Vanessa Carlton trades pop stardom for creative vision

HOOKED ON CLASSICS: Vanessa Carlton learned piano from her mother and studied for several years at New York's School of American Ballet. “I have a waltz on each album,” she says. “I think that's definitely from my dance background.” Photo by Eddie Chacon

Vanessa Carlton released her debut album, Be Not Nobody, in 2002. She was marketed (and pegged) as a precious pop star. That guise didn’t fit her well, though; she’s a much more serious artist than your run-of-the-mill pop star. And though it took a few years (plus a few albums and a few record labels) to find a creative footing that felt right, the Pennsylvania-born pianist/vocalist eventually achieved the degree of independence necessary to express her musical vision. Carlton brings that vision — in the form of live versions of songs from her latest album, Liberman — to New Mountain Saturday, Feb. 6.

Though she earned eight nominations for various music awards (Billboard, American Music, Teen Choice and Grammy) in the space of just over a year, Carlton was uncomfortable with the way she was promoted in those early years. “I guess it kind of worked, but … I wasn’t very good at it,” she says. Though she admits to having played along for a while (“I wasn’t a ‘passenger’ in the situation”), Carlton finally parted ways with that system and, instead, sought a “different approach to making music.”

That new direction commenced with the making of 2010’s Rabbits on the Run. Carlton recorded and finished the album, only then presenting it to a label for release. She employed a similar strategy for 2015’s Liberman. “I sat down with my manager; we had a meeting,” she says. “And we decided to pitch it to a few labels that we really liked, but without any name on the record.” That way, the music would be considered on its own strengths, without the baggage of its creator’s reputation.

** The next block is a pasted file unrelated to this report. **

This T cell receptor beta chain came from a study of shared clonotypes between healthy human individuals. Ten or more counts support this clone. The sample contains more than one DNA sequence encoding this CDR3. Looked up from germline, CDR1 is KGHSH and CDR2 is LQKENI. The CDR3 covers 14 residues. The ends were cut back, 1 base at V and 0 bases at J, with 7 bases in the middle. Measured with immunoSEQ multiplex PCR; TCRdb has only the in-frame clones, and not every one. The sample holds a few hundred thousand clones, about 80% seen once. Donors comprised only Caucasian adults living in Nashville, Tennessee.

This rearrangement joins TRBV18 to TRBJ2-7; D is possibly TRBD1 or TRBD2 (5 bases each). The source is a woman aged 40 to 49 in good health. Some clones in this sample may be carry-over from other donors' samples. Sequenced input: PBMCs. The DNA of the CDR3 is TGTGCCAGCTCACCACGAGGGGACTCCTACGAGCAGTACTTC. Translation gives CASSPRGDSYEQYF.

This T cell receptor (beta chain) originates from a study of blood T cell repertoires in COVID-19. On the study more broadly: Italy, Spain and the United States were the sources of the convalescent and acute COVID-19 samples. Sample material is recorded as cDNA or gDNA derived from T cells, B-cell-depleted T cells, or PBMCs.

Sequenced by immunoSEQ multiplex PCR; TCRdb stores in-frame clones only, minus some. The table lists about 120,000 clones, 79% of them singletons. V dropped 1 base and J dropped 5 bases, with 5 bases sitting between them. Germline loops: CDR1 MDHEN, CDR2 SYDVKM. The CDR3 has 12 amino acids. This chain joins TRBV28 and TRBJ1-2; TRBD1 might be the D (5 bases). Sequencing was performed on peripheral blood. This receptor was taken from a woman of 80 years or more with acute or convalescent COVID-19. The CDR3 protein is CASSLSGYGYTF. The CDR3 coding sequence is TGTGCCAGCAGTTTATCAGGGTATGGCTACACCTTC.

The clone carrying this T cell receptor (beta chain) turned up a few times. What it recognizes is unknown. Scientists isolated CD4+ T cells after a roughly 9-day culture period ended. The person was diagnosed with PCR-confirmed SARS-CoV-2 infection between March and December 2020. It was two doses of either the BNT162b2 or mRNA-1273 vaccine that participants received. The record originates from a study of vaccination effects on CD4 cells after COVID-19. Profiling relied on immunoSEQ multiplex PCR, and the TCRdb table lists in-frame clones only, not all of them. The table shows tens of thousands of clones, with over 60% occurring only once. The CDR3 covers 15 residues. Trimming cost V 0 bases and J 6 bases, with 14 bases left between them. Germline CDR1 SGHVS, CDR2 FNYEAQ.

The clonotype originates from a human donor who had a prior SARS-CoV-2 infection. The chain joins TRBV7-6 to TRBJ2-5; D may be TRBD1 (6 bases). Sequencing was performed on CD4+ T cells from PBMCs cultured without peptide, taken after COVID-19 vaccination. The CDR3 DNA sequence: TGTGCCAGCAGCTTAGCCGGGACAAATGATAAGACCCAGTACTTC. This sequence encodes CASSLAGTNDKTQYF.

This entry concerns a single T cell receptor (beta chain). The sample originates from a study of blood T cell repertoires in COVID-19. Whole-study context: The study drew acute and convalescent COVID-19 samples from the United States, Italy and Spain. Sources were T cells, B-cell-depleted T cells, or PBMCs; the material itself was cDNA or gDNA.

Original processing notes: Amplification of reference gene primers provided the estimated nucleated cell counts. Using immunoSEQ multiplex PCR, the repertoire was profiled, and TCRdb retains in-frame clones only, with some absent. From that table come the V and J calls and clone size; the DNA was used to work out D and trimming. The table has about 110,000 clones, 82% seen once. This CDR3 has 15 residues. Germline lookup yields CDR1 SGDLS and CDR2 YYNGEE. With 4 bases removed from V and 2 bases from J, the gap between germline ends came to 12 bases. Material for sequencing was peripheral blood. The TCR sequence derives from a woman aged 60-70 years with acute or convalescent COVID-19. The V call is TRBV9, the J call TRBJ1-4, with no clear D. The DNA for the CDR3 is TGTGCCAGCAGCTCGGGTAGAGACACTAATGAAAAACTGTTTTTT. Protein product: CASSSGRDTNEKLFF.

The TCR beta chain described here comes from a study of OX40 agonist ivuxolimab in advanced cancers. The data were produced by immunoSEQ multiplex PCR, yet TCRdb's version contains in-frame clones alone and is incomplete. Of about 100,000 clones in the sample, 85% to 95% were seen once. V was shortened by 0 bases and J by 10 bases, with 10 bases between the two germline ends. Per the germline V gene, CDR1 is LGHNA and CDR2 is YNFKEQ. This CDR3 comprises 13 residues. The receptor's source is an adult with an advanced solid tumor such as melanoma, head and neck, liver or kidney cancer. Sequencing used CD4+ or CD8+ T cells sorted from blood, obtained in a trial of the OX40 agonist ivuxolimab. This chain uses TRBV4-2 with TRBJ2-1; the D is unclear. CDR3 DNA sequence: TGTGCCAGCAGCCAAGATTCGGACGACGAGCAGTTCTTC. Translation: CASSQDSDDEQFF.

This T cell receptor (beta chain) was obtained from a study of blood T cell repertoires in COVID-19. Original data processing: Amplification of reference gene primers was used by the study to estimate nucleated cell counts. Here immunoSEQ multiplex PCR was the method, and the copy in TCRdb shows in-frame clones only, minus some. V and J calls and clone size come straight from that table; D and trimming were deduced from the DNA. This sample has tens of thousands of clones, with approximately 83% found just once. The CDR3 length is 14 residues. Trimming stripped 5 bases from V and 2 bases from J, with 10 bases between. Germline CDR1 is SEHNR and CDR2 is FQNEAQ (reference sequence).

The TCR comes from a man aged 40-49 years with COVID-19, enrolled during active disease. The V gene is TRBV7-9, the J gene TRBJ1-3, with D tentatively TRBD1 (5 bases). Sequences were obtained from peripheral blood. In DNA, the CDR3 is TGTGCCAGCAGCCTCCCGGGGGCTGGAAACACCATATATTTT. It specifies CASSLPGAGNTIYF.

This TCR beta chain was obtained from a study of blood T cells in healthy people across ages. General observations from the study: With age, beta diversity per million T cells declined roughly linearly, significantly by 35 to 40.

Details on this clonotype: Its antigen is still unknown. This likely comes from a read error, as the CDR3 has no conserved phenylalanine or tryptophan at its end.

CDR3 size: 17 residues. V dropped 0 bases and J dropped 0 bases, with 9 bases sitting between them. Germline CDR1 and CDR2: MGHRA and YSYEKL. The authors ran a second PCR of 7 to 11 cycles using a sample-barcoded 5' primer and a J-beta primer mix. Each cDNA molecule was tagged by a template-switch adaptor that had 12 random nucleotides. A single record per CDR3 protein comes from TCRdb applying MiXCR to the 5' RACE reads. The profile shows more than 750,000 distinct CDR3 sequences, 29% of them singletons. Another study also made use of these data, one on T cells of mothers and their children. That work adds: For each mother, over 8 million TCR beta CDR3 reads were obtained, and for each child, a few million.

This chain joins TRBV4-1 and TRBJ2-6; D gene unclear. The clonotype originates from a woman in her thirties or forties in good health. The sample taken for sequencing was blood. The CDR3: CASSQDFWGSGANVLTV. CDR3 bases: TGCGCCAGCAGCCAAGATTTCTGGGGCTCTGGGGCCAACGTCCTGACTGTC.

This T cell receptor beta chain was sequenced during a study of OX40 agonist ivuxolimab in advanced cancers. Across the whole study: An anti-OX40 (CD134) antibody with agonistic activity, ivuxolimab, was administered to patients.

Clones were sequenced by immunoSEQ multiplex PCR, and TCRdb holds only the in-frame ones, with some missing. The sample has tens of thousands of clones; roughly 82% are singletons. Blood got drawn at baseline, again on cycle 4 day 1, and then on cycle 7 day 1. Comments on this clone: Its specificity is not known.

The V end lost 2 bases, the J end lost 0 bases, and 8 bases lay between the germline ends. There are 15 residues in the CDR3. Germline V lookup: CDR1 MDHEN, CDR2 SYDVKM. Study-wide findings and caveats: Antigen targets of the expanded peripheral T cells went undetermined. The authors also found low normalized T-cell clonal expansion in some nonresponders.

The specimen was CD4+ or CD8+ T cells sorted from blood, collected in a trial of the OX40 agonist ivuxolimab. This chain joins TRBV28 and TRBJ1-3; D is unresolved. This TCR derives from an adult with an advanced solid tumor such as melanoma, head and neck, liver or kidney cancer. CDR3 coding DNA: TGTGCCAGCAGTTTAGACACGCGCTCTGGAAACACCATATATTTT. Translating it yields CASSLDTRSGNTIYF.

Their eventual choice, Dine Alone Records “really understood the album,” Carlton says. And she didn’t have to deal with record executives telling her how the songs should sound. “I like to do an album without any sort of committee making decisions about the project,” she says.

Carlton hastens to add that Liberman is “still a real collaboration among a handful of amazing artists. That’s the kind of committee I want to work with.”

Though a hallmark of Carlton’s music is its lyrical honesty and emotional intensity, she doesn’t buy the argument that one needs to suffer for his or her art. She quickly dismisses the idea that, “Oh, I’m going to get some amazing work done now, because what I’m dealing with is sooo dark.

Liberman is very much about projecting certain philosophies — essential ideas that make you realize that you’re part of something bigger,” she says. “I don’t think it stems from any pain when I was writing it.”